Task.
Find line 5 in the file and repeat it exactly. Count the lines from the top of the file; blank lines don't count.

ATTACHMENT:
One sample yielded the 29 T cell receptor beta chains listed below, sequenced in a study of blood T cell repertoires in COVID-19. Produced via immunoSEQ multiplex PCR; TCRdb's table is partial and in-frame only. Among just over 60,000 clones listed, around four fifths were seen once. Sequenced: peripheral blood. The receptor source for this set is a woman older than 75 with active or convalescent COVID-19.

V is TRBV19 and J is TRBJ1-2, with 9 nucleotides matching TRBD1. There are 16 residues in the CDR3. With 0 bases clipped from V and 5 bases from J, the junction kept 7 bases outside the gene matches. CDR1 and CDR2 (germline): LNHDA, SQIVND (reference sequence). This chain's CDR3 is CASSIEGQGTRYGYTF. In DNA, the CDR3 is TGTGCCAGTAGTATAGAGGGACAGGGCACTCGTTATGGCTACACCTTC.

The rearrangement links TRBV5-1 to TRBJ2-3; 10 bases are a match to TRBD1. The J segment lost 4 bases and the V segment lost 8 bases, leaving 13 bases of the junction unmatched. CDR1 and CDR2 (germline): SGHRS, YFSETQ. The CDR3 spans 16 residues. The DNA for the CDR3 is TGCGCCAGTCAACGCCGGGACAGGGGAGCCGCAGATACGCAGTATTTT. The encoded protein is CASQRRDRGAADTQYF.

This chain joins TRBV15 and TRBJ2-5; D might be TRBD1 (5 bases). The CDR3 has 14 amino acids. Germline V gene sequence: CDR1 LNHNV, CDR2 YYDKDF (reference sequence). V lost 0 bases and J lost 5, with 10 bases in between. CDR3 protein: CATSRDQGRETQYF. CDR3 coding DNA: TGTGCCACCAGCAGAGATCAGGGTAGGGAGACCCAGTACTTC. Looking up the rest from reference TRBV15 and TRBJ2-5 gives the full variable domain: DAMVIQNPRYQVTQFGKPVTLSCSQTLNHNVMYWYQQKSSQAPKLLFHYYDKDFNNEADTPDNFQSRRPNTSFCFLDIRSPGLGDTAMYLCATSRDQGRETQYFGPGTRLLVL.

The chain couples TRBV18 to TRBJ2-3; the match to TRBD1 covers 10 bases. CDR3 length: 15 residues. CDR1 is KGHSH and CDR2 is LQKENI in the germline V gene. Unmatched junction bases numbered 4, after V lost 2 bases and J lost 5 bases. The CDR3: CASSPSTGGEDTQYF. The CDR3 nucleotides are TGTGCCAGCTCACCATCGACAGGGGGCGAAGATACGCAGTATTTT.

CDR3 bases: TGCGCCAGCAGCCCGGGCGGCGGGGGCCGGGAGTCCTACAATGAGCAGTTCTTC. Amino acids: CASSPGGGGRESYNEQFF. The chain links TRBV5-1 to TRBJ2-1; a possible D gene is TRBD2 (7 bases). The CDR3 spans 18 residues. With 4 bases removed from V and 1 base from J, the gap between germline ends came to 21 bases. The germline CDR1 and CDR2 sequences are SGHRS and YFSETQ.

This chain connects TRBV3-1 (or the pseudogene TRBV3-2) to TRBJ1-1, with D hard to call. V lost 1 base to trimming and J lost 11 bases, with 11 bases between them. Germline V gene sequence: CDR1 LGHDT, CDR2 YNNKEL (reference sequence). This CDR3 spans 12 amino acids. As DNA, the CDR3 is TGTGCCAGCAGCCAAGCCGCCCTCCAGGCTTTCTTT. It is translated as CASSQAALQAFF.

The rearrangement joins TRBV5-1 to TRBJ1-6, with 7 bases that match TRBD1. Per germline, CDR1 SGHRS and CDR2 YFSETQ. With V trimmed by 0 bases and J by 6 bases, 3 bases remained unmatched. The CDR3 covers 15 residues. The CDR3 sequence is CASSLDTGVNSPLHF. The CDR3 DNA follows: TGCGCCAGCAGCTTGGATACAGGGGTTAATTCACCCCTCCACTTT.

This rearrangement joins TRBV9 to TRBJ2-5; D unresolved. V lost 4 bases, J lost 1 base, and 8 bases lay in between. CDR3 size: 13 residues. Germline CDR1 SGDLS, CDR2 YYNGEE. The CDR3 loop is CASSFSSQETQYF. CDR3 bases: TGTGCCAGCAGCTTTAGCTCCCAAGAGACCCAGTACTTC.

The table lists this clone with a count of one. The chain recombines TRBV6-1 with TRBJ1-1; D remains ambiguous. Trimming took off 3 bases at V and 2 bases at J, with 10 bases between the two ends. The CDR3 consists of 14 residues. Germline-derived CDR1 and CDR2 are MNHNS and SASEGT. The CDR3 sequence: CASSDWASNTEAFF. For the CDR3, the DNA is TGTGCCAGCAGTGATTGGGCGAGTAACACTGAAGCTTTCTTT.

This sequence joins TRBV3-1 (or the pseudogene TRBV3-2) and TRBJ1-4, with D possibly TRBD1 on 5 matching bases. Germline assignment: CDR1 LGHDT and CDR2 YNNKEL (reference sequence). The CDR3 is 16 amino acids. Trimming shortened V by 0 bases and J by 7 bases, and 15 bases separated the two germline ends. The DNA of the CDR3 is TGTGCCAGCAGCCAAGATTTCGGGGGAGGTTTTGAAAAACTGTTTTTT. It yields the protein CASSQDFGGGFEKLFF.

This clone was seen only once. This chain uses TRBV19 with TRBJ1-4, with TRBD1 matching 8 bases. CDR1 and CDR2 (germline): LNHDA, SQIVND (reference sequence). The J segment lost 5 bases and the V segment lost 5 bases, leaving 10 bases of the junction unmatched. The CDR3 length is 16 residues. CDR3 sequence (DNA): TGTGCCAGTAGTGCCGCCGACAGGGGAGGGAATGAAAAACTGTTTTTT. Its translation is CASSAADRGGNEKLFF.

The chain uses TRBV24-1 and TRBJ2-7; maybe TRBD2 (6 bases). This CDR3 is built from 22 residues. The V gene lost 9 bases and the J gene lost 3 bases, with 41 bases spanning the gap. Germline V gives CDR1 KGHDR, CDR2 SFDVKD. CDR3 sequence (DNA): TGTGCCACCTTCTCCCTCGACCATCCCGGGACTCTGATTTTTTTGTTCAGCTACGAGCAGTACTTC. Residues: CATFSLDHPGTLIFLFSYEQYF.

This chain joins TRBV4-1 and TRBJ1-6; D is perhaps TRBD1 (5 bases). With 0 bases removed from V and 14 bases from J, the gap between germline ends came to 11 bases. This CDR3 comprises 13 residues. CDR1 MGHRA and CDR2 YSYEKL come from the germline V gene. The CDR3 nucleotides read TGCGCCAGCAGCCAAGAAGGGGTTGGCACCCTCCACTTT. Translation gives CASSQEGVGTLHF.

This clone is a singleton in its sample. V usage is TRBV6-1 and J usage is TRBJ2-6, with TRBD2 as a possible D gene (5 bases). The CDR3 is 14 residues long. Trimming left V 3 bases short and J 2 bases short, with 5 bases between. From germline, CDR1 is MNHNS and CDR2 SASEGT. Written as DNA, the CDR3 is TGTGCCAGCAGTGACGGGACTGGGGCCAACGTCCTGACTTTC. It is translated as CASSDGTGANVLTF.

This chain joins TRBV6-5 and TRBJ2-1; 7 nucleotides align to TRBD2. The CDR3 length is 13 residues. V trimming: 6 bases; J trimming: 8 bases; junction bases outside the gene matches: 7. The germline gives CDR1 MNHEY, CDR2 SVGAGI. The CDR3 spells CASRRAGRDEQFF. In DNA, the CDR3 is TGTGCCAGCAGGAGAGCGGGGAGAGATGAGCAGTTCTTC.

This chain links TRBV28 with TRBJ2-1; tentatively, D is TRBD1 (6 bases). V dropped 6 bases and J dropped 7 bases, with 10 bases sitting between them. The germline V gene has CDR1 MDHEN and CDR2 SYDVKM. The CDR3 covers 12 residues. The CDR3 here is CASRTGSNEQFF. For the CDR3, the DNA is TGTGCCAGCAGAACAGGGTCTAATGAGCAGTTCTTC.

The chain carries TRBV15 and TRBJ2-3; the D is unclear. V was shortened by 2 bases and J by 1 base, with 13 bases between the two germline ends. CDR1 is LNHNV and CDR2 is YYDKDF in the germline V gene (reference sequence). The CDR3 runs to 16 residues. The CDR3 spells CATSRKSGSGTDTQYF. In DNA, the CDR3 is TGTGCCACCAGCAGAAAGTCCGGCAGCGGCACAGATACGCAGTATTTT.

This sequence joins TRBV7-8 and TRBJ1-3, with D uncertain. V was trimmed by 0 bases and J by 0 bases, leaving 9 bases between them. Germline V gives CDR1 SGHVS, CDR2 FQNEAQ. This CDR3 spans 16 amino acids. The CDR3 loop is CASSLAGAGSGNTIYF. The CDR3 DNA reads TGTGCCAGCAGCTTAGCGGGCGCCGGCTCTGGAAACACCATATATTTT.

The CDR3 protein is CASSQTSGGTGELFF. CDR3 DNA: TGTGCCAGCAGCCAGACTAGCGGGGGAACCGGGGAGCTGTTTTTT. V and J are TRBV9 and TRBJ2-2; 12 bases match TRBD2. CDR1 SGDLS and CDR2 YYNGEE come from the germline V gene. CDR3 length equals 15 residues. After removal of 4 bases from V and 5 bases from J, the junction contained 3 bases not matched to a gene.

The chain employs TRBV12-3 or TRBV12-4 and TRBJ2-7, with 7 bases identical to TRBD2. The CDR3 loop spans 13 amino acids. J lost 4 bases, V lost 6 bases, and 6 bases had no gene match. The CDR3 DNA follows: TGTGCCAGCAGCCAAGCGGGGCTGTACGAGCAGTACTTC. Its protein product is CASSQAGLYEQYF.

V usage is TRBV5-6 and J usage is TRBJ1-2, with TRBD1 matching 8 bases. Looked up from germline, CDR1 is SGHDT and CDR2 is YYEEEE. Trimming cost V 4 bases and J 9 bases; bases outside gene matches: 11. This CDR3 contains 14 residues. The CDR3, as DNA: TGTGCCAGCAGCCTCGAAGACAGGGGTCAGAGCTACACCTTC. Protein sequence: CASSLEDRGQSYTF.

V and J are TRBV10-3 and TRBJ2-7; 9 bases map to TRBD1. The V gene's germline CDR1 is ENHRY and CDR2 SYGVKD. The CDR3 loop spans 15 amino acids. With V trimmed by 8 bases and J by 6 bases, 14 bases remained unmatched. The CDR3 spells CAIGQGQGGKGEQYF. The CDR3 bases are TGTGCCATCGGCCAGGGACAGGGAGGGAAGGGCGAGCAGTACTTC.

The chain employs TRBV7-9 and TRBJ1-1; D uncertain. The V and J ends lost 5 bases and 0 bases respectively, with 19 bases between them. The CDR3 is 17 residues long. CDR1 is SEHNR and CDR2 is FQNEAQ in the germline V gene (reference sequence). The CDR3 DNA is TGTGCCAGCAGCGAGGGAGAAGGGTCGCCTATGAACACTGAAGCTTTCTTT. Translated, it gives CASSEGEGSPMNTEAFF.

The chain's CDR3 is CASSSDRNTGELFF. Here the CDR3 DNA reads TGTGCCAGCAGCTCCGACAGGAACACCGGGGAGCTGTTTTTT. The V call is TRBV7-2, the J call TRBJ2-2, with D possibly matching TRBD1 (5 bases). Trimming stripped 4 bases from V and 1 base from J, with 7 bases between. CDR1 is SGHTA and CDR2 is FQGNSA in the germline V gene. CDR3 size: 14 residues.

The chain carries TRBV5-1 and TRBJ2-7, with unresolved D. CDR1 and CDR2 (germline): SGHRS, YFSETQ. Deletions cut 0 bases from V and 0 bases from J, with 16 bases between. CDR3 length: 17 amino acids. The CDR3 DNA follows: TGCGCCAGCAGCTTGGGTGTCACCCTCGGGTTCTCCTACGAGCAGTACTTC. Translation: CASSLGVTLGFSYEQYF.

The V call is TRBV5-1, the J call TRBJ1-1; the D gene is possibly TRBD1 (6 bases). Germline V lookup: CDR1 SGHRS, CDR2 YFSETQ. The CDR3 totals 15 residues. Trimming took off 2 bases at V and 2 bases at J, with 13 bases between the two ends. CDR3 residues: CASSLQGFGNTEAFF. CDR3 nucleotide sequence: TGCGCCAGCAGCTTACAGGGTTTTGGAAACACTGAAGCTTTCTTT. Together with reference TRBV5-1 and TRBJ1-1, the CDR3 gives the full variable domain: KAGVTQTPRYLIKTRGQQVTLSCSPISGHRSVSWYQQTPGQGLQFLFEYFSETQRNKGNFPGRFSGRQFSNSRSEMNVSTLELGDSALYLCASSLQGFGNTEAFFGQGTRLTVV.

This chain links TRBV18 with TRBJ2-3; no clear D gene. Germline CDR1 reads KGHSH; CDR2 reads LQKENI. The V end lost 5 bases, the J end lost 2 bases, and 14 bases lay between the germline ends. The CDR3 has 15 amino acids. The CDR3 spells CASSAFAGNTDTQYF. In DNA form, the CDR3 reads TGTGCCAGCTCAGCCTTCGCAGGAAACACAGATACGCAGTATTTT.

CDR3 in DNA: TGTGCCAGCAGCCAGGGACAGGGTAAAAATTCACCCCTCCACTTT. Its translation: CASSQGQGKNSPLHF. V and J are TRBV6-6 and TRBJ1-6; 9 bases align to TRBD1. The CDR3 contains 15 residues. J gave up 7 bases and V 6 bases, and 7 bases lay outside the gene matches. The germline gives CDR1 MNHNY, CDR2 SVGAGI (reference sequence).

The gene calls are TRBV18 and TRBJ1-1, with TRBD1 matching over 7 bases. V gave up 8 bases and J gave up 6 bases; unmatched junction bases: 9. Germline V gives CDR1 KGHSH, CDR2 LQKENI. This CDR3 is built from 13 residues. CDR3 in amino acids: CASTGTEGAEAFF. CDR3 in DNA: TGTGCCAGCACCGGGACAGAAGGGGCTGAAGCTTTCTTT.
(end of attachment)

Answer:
The chain couples TRBV18 to TRBJ2-3; the match to TRBD1 covers 10 bases. CDR3 length: 15 residues. CDR1 is KGHSH and CDR2 is LQKENI in the germline V gene. Unmatched junction bases numbered 4, after V lost 2 bases and J lost 5 bases. The CDR3: CASSPSTGGEDTQYF. The CDR3 nucleotides are TGTGCCAGCTCACCATCGACAGGGGGCGAAGATACGCAGTATTTT.